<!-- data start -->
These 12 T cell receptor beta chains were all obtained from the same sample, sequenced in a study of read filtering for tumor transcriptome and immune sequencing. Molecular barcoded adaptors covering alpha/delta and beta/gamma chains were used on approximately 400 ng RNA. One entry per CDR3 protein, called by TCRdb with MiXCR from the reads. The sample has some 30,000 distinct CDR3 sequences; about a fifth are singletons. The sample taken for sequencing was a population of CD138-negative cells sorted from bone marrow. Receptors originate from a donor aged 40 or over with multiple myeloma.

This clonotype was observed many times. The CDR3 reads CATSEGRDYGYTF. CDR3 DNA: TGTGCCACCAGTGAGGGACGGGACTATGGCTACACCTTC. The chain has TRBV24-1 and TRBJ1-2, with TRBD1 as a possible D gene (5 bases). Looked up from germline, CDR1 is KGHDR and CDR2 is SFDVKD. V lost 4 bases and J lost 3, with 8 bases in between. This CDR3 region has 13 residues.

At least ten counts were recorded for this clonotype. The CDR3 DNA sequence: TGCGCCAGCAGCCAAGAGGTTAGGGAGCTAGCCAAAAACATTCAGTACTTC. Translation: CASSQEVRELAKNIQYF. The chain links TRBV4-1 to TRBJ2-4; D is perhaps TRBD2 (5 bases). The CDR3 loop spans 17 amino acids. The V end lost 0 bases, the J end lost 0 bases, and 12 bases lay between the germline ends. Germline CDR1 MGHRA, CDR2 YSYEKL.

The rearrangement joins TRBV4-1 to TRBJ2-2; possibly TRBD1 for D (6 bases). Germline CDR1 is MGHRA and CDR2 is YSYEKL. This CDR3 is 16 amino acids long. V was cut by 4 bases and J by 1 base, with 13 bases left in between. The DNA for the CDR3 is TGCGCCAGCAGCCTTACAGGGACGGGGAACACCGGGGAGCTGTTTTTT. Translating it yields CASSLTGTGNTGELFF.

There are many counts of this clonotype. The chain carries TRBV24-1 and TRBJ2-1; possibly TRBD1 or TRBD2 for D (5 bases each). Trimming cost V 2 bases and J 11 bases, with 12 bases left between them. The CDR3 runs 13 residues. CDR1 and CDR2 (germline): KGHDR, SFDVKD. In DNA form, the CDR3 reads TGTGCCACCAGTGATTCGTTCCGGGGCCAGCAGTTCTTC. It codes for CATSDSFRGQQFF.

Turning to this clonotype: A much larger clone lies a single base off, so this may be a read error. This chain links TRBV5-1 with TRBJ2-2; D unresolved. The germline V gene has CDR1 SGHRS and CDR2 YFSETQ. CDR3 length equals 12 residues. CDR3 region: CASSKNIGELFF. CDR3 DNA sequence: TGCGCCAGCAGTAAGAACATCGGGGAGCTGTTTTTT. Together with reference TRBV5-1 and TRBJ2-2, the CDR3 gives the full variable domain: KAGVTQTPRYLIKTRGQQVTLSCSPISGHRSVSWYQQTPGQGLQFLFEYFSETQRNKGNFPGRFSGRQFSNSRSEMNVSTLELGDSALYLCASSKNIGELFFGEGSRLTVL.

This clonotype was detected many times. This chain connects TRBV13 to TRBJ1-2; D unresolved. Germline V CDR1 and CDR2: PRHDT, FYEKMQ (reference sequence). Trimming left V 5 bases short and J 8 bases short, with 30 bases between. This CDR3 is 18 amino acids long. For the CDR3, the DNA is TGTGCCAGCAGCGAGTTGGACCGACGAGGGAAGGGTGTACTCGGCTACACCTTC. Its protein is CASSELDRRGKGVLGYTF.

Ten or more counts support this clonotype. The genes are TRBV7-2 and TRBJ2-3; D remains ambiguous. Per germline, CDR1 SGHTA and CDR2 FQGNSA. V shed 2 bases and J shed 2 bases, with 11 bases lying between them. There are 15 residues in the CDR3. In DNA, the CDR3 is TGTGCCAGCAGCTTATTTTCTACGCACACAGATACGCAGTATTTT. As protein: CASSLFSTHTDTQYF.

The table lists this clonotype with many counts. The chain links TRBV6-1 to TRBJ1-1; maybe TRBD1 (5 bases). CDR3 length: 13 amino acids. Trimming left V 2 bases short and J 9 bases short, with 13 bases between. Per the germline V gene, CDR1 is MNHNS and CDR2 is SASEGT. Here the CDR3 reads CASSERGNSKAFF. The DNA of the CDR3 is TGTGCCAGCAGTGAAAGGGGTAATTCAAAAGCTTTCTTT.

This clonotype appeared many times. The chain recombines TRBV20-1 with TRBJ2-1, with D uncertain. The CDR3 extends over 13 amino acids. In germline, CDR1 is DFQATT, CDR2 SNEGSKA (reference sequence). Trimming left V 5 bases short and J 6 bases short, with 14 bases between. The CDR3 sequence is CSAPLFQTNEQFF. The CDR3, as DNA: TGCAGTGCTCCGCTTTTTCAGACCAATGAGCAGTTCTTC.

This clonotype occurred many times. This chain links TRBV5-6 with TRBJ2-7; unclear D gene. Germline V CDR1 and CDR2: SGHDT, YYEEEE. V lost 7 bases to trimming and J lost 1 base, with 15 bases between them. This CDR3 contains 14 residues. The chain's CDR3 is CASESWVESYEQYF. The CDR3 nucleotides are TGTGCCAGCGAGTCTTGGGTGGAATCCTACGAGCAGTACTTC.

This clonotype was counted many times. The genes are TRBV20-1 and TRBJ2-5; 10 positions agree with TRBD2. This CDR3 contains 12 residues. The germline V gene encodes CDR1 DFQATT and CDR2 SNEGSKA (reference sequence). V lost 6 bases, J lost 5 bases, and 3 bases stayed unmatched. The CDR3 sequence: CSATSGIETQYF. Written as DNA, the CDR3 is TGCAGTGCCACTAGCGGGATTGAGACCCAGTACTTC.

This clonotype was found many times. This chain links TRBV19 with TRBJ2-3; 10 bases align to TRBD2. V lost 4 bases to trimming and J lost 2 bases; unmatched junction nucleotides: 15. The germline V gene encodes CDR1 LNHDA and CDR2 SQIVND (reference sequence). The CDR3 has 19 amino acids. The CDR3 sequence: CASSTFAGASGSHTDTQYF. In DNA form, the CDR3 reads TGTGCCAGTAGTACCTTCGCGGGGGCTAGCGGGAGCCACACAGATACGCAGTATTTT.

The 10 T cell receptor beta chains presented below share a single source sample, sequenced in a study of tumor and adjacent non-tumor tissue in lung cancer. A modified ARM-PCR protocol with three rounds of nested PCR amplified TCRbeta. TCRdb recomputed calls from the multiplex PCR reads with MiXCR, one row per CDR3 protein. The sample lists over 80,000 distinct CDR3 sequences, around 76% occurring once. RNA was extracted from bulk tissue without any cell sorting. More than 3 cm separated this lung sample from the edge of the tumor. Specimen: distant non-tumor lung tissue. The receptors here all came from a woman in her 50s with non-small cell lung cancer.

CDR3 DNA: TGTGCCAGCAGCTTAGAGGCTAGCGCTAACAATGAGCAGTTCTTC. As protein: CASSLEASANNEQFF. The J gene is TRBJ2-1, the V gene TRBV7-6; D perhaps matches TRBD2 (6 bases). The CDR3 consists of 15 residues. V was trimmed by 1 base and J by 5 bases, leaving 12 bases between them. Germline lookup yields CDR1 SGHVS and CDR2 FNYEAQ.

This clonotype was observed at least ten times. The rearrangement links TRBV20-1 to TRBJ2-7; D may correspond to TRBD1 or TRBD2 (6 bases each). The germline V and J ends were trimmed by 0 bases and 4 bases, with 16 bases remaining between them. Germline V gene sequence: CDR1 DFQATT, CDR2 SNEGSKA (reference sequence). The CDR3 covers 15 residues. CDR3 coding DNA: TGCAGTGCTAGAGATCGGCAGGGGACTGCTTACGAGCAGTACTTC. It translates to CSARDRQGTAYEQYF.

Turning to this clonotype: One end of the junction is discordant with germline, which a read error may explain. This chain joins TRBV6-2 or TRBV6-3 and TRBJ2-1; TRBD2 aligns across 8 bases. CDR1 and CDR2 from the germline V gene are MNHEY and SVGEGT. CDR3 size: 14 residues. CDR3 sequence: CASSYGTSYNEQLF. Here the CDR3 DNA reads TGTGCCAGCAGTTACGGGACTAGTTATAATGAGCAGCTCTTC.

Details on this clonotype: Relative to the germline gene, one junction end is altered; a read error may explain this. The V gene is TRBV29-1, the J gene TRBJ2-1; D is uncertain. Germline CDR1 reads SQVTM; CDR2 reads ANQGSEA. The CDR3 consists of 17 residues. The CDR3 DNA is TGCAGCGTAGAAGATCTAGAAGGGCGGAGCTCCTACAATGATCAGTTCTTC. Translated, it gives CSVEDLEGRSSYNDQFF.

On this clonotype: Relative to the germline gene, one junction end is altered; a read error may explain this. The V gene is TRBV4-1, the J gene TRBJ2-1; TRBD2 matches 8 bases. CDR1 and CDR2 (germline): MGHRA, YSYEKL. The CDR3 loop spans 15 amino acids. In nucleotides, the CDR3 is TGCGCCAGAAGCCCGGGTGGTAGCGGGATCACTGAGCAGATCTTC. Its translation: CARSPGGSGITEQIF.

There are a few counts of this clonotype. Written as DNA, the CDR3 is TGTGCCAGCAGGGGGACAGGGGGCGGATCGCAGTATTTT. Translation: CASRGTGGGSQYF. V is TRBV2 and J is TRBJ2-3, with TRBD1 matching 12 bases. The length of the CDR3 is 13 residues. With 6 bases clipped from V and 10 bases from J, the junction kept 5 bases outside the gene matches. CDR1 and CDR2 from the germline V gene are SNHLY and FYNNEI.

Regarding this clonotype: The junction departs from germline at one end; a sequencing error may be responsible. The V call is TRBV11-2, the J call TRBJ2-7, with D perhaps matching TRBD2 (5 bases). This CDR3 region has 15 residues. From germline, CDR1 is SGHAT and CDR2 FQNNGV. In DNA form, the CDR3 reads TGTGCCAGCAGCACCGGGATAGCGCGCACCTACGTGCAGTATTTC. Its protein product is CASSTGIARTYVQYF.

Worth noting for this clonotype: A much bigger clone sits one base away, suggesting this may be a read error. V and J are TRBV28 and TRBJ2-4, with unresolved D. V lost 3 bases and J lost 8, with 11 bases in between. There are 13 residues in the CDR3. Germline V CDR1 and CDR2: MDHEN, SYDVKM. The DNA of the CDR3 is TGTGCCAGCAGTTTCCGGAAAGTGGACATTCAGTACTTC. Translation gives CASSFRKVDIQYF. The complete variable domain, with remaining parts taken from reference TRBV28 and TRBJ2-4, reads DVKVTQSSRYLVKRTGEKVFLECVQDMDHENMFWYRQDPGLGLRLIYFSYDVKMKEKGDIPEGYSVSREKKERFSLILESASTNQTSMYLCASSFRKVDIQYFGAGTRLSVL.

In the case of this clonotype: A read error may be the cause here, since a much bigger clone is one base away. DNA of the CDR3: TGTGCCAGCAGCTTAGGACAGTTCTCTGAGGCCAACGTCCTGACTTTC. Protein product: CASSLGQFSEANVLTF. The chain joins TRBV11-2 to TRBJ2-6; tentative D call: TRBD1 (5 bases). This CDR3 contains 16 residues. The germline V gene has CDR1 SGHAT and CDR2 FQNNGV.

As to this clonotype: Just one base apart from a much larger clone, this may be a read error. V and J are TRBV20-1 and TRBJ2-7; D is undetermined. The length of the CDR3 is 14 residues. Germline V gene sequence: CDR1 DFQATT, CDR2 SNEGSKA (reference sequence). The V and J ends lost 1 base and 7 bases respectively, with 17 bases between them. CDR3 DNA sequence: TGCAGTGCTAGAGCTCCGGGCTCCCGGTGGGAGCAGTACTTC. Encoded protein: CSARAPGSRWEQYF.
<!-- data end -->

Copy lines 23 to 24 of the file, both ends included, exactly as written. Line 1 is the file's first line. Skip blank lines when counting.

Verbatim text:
In the case of this clonotype: A read error may be the cause here, since a much bigger clone is one base away. DNA of the CDR3: TGTGCCAGCAGCTTAGGACAGTTCTCTGAGGCCAACGTCCTGACTTTC. Protein product: CASSLGQFSEANVLTF. The chain joins TRBV11-2 to TRBJ2-6; tentative D call: TRBD1 (5 bases). This CDR3 contains 16 residues. The germline V gene has CDR1 SGHAT and CDR2 FQNNGV.

As to this clonotype: Just one base apart from a much larger clone, this may be a read error. V and J are TRBV20-1 and TRBJ2-7; D is undetermined. The length of the CDR3 is 14 residues. Germline V gene sequence: CDR1 DFQATT, CDR2 SNEGSKA (reference sequence). The V and J ends lost 1 base and 7 bases respectively, with 17 bases between them. CDR3 DNA sequence: TGCAGTGCTAGAGCTCCGGGCTCCCGGTGGGAGCAGTACTTC. Encoded protein: CSARAPGSRWEQYF.